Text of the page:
Our Story

In December, 2012, Sparrows Point Steel Mill and its Communities were honored with a Maryland Traditions Achievement in Living Traditions and Arts (ALTA) Award as a vital ‘place’ of enduring importance in the industrial heritage and story of Maryland. For 125 years, tens of thousands of steel workers and associated personnel have known Sparrows Point Steel Mill (Baltimore County) not only as a place of employment, but as the center of community life, with special importance in the company towns of Dundalk and Sparrows Point. Created by the Pennsylvania Steel Company in 1887, and taken over by Bethlehem Steel in 1916, the mill became the world’s largest center for producing steel – evident in the girders of the Golden Gate, George Washington, and Bay Bridges – and for shipbuilding. As a key production site during both World Wars, Sparrows Point peaked during the 1960s and saw a gradual decline in the decades that followed. Nonetheless, this is a story that lives on and, most importantly, needs to be told by those who know it best.

On-stage conversation at the 2012 ALTA Awards with (from left to right) Elmer Hall, Louis Diggs, Jean Walker, Eddie Bartee, Sr., Lettice Sims, Eddie Bartee, Jr., and Cliff Murphy

Though today it faces permanent closure, the mill remains a significant place that grounds a living heritage amongst former workers and community members, as well as a site that is deeply associated with a constellation of collective and personal memories. In early 2013, Maryland Traditions, represented at UMBC by Michelle Stefano, teamed up with Bill Shewbridge, Director of UMBC’s New Media Studio, to set out to conduct fieldwork and document Sparrows Point’s importance to its communities. As part of this long term project, Bill and Michelle made the focus of their respective spring 2013 courses the Sparrows Point communities so that students can learn about the Mill’s history, current issues and, indeed, its enduring significance. Students were involved with interviewing former Sparrows Point workers and community members, documenting their memories, as well as producing the digital stories showcased on this website.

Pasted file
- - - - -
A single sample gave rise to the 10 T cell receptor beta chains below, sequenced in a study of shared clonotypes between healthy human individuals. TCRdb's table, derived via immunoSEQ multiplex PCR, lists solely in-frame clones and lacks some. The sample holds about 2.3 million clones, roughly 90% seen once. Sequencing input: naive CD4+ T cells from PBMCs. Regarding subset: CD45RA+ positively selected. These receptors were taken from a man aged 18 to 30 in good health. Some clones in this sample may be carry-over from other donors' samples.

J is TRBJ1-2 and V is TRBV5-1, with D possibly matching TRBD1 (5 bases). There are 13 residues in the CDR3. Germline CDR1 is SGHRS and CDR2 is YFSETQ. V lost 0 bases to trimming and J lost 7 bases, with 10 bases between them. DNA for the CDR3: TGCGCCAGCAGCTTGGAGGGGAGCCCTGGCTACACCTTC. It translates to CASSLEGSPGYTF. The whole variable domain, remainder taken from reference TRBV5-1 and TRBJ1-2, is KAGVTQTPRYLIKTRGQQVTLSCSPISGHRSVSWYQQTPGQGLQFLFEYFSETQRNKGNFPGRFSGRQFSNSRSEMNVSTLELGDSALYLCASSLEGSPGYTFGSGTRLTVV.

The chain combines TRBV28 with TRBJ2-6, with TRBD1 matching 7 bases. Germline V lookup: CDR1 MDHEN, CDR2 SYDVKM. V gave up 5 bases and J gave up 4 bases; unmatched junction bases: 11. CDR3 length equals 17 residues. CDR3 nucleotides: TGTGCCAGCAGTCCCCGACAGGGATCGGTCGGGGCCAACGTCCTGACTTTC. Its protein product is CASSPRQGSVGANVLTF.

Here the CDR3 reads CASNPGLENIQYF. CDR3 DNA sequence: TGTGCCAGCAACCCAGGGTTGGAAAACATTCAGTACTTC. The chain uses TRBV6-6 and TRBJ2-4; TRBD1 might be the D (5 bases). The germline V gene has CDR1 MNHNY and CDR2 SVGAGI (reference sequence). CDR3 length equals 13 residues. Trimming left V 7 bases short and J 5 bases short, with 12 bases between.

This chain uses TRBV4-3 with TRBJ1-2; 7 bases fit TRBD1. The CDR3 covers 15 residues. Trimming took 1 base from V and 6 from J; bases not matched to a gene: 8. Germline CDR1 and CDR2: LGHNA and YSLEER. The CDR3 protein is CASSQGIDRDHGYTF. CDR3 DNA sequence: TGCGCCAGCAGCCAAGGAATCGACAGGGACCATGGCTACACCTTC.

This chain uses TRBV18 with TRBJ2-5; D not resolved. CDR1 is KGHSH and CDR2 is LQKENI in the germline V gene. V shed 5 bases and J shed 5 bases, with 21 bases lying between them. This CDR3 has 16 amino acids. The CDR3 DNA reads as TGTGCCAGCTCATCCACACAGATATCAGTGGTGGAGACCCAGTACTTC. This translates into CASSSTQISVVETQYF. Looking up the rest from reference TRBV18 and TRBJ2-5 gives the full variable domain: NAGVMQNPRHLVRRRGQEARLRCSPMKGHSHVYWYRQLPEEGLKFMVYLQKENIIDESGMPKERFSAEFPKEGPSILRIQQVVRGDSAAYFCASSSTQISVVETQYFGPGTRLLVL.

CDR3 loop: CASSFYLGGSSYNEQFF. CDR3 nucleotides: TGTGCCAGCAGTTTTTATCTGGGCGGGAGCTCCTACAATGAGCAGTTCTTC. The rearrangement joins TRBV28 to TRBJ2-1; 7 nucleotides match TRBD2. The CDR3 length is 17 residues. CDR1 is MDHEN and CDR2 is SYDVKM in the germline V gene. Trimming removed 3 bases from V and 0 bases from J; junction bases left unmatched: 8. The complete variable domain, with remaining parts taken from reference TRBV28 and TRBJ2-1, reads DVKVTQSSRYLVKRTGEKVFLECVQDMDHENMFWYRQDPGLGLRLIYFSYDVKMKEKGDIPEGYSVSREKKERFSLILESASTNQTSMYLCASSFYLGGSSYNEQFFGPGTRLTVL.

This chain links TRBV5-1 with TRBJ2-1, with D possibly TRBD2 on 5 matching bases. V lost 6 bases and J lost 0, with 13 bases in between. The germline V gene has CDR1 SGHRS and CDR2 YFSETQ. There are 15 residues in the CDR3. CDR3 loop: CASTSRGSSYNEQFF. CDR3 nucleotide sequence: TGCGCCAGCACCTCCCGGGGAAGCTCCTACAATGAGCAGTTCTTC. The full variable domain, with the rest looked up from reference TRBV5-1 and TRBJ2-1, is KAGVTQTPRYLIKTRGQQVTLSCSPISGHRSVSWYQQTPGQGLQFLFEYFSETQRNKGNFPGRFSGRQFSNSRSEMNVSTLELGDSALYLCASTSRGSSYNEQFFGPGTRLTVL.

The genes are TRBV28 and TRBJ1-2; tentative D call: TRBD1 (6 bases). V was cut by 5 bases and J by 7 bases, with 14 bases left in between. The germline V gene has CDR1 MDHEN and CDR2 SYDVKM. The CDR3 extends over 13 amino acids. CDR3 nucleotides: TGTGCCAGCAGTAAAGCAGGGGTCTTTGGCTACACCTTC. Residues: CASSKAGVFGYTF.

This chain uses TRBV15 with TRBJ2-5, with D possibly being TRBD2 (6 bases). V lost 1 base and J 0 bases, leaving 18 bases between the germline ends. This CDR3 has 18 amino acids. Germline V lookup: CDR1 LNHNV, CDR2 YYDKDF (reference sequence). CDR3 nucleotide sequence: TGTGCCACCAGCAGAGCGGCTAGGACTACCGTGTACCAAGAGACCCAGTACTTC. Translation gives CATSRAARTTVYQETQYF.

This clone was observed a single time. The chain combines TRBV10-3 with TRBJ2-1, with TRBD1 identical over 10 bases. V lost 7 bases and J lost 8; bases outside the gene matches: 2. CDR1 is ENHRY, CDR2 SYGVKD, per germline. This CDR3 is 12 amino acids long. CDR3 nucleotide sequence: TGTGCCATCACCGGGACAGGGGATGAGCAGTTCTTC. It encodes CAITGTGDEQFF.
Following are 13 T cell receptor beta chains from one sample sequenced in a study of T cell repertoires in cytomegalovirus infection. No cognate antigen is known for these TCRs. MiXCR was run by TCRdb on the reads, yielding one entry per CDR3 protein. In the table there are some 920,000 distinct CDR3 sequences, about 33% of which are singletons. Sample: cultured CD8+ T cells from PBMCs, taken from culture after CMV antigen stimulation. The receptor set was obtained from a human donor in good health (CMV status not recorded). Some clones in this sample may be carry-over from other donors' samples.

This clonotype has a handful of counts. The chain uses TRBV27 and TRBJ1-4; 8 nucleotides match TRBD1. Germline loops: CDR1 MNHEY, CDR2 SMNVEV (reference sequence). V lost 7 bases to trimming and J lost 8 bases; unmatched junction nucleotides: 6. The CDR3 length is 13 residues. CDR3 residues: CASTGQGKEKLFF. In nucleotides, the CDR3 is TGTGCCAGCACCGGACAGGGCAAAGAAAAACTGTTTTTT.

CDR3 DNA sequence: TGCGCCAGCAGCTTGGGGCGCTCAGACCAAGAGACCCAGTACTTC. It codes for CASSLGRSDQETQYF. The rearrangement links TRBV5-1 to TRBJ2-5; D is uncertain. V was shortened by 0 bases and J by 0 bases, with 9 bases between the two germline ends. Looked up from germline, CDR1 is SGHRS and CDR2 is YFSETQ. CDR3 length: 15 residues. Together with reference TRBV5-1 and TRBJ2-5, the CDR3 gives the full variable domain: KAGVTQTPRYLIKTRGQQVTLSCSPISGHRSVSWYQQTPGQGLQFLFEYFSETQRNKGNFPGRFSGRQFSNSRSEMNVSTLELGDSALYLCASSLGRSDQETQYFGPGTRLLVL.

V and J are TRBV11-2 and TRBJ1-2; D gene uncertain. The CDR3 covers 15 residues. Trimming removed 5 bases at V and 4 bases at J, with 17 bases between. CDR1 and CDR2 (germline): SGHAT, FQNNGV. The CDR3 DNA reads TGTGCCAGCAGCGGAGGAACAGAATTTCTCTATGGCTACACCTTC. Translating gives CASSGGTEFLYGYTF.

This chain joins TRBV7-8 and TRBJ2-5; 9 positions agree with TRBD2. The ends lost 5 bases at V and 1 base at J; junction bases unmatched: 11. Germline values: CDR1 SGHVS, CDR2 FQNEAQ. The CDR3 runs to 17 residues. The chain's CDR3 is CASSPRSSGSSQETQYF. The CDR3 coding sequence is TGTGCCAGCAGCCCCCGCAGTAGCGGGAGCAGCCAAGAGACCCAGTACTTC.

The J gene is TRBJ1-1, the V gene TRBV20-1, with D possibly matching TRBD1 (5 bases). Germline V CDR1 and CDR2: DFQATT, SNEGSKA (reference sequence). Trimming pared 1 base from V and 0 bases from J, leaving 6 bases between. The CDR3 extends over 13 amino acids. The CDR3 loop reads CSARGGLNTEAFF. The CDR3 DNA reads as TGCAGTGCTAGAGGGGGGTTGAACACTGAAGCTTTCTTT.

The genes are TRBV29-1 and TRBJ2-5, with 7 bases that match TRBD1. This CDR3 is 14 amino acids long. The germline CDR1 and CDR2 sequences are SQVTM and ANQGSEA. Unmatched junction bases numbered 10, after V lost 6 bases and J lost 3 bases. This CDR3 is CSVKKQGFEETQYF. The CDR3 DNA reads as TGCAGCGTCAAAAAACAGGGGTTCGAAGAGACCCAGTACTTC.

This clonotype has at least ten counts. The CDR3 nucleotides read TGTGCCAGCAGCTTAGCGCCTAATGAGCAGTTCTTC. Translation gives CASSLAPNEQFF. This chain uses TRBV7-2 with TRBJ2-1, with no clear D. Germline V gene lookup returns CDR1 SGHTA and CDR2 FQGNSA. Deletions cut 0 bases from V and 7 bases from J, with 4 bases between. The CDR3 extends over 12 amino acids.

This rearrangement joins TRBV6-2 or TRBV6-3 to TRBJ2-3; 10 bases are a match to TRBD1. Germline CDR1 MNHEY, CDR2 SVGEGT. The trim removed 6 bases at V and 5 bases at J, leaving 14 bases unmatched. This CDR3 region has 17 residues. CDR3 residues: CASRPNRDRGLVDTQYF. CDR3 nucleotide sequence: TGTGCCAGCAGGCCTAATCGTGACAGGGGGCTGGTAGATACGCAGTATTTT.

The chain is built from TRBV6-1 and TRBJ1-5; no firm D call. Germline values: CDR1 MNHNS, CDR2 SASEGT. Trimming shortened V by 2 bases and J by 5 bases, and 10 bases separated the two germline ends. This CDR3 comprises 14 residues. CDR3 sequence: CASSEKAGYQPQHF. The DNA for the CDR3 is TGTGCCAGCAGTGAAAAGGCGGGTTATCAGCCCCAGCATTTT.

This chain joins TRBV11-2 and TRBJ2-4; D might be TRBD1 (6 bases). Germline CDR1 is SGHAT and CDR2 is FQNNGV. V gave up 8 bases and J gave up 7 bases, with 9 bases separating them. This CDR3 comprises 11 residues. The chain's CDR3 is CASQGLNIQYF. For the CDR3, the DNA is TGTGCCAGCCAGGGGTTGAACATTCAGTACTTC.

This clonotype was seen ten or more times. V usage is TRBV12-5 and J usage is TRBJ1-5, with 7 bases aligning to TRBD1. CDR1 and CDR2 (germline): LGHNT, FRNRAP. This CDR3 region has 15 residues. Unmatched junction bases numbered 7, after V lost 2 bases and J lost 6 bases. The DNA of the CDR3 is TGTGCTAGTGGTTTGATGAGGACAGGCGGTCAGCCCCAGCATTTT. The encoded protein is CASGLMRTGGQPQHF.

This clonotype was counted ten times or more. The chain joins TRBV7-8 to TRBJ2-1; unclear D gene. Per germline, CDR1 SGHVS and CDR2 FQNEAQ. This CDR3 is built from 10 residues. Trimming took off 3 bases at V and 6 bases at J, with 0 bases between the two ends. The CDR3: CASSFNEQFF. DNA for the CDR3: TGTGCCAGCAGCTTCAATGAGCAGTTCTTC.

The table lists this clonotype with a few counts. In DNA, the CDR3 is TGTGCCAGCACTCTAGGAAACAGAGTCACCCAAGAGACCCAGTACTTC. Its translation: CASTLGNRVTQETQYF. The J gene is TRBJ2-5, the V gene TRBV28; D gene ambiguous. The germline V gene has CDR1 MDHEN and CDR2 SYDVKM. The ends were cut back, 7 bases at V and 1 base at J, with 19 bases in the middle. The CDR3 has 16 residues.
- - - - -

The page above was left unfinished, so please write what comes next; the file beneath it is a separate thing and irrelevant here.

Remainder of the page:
Above all, we have sought to amplify the voices and stories of Sparrows Point in partnership with community members, and to help safeguard the heritage and living memories of the Mill and its surrounding areas. We could not have made this partnership happen without the support and time of those community members represented here, the United Steel Workers Local 9477, the Dundalk-Patapsco Neck Historical Society, William Barry, Deborah Rudacille, Louis Diggs, Elmer Hall, Director of Maryland Traditions, Clifford Murphy, and the BreakingGround initiative at UMBC.


As noted, this is an ongoing project. It is our aim that a longer documentary film will be produced. If you would like to share your stories and memories of Sparrows Point, please contact Michelle Stefano: mstefano@msac.org and/or Bill Shewbridge: shewbrid@umbc.edu


Maryland Traditions is a collaborative statewide folklife partnership program of the Maryland State Arts Council with support from the National Endowment for the Arts, designed to create a lasting infrastructure for the documentation, promotion and celebration of traditional culture in Maryland. For more information, please visit http://www.msac.org

The New Media Studio at UMBC helps the campus community apply emerging media technologies in teaching, learning and creative endeavors. The Studio conducts ongoing research and evaluation of new media technologies, serving as a collaborative environment, bringing together faculty from various disciplines to work on technology-intensive projects. Please visit http://nms.umbc.edu

BreakingGround at UMBC is an initiative that is at the forefront of a vibrant, new movement toward increased campus and community engagement—a movement that is now gaining ground nationally. To learn more, please visit http://umbcbreakingground.wordpress.com/